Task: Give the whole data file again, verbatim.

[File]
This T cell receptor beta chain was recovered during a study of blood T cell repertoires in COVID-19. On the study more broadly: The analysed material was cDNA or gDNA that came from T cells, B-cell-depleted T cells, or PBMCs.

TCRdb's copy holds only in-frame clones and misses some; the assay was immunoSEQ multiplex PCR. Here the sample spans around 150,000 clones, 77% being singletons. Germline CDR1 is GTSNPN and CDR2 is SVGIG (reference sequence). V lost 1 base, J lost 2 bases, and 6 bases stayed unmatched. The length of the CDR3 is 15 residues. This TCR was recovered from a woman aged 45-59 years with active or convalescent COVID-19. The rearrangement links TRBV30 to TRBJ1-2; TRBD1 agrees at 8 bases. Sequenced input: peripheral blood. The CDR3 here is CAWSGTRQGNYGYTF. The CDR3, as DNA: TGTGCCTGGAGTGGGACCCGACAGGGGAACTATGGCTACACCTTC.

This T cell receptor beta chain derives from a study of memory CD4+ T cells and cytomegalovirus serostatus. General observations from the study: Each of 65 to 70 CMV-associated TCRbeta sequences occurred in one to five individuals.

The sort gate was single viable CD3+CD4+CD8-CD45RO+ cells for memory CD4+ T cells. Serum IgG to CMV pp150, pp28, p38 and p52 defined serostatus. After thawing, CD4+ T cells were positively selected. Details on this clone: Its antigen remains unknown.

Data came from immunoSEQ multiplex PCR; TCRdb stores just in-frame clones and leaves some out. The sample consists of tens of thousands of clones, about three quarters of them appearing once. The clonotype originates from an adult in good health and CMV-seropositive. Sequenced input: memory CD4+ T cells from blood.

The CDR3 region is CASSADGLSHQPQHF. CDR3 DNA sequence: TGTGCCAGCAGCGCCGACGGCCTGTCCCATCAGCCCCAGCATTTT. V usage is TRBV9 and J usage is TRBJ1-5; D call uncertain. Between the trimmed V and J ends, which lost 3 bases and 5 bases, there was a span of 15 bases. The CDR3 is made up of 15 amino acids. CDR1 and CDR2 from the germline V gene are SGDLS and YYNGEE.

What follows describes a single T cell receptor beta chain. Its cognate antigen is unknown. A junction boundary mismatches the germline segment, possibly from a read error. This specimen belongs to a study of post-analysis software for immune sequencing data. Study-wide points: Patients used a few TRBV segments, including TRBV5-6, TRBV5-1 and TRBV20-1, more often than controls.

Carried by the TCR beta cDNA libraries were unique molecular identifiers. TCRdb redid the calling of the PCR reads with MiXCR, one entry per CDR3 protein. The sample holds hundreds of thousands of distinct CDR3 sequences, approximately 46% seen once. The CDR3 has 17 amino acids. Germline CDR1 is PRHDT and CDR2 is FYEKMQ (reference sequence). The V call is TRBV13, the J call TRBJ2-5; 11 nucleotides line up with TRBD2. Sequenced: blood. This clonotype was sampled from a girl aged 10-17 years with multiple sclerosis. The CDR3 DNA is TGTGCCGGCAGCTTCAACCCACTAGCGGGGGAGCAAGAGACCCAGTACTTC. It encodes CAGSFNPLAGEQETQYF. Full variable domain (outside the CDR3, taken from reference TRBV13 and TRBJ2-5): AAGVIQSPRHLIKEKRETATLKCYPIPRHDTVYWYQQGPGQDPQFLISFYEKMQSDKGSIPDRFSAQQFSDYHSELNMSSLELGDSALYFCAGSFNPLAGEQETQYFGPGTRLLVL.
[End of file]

This T cell receptor beta chain was recovered during a study of blood T cell repertoires in COVID-19. On the study more broadly: The analysed material was cDNA or gDNA that came from T cells, B-cell-depleted T cells, or PBMCs.

TCRdb's copy holds only in-frame clones and misses some; the assay was immunoSEQ multiplex PCR. Here the sample spans around 150,000 clones, 77% being singletons. Germline CDR1 is GTSNPN and CDR2 is SVGIG (reference sequence). V lost 1 base, J lost 2 bases, and 6 bases stayed unmatched. The length of the CDR3 is 15 residues. This TCR was recovered from a woman aged 45-59 years with active or convalescent COVID-19. The rearrangement links TRBV30 to TRBJ1-2; TRBD1 agrees at 8 bases. Sequenced input: peripheral blood. The CDR3 here is CAWSGTRQGNYGYTF. The CDR3, as DNA: TGTGCCTGGAGTGGGACCCGACAGGGGAACTATGGCTACACCTTC.

This T cell receptor beta chain derives from a study of memory CD4+ T cells and cytomegalovirus serostatus. General observations from the study: Each of 65 to 70 CMV-associated TCRbeta sequences occurred in one to five individuals.

The sort gate was single viable CD3+CD4+CD8-CD45RO+ cells for memory CD4+ T cells. Serum IgG to CMV pp150, pp28, p38 and p52 defined serostatus. After thawing, CD4+ T cells were positively selected. Details on this clone: Its antigen remains unknown.

Data came from immunoSEQ multiplex PCR; TCRdb stores just in-frame clones and leaves some out. The sample consists of tens of thousands of clones, about three quarters of them appearing once. The clonotype originates from an adult in good health and CMV-seropositive. Sequenced input: memory CD4+ T cells from blood.

The CDR3 region is CASSADGLSHQPQHF. CDR3 DNA sequence: TGTGCCAGCAGCGCCGACGGCCTGTCCCATCAGCCCCAGCATTTT. V usage is TRBV9 and J usage is TRBJ1-5; D call uncertain. Between the trimmed V and J ends, which lost 3 bases and 5 bases, there was a span of 15 bases. The CDR3 is made up of 15 amino acids. CDR1 and CDR2 from the germline V gene are SGDLS and YYNGEE.

What follows describes a single T cell receptor beta chain. Its cognate antigen is unknown. A junction boundary mismatches the germline segment, possibly from a read error. This specimen belongs to a study of post-analysis software for immune sequencing data. Study-wide points: Patients used a few TRBV segments, including TRBV5-6, TRBV5-1 and TRBV20-1, more often than controls.

Carried by the TCR beta cDNA libraries were unique molecular identifiers. TCRdb redid the calling of the PCR reads with MiXCR, one entry per CDR3 protein. The sample holds hundreds of thousands of distinct CDR3 sequences, approximately 46% seen once. The CDR3 has 17 amino acids. Germline CDR1 is PRHDT and CDR2 is FYEKMQ (reference sequence). The V call is TRBV13, the J call TRBJ2-5; 11 nucleotides line up with TRBD2. Sequenced: blood. This clonotype was sampled from a girl aged 10-17 years with multiple sclerosis. The CDR3 DNA is TGTGCCGGCAGCTTCAACCCACTAGCGGGGGAGCAAGAGACCCAGTACTTC. It encodes CAGSFNPLAGEQETQYF. Full variable domain (outside the CDR3, taken from reference TRBV13 and TRBJ2-5): AAGVIQSPRHLIKEKRETATLKCYPIPRHDTVYWYQQGPGQDPQFLISFYEKMQSDKGSIPDRFSAQQFSDYHSELNMSSLELGDSALYFCAGSFNPLAGEQETQYFGPGTRLLVL.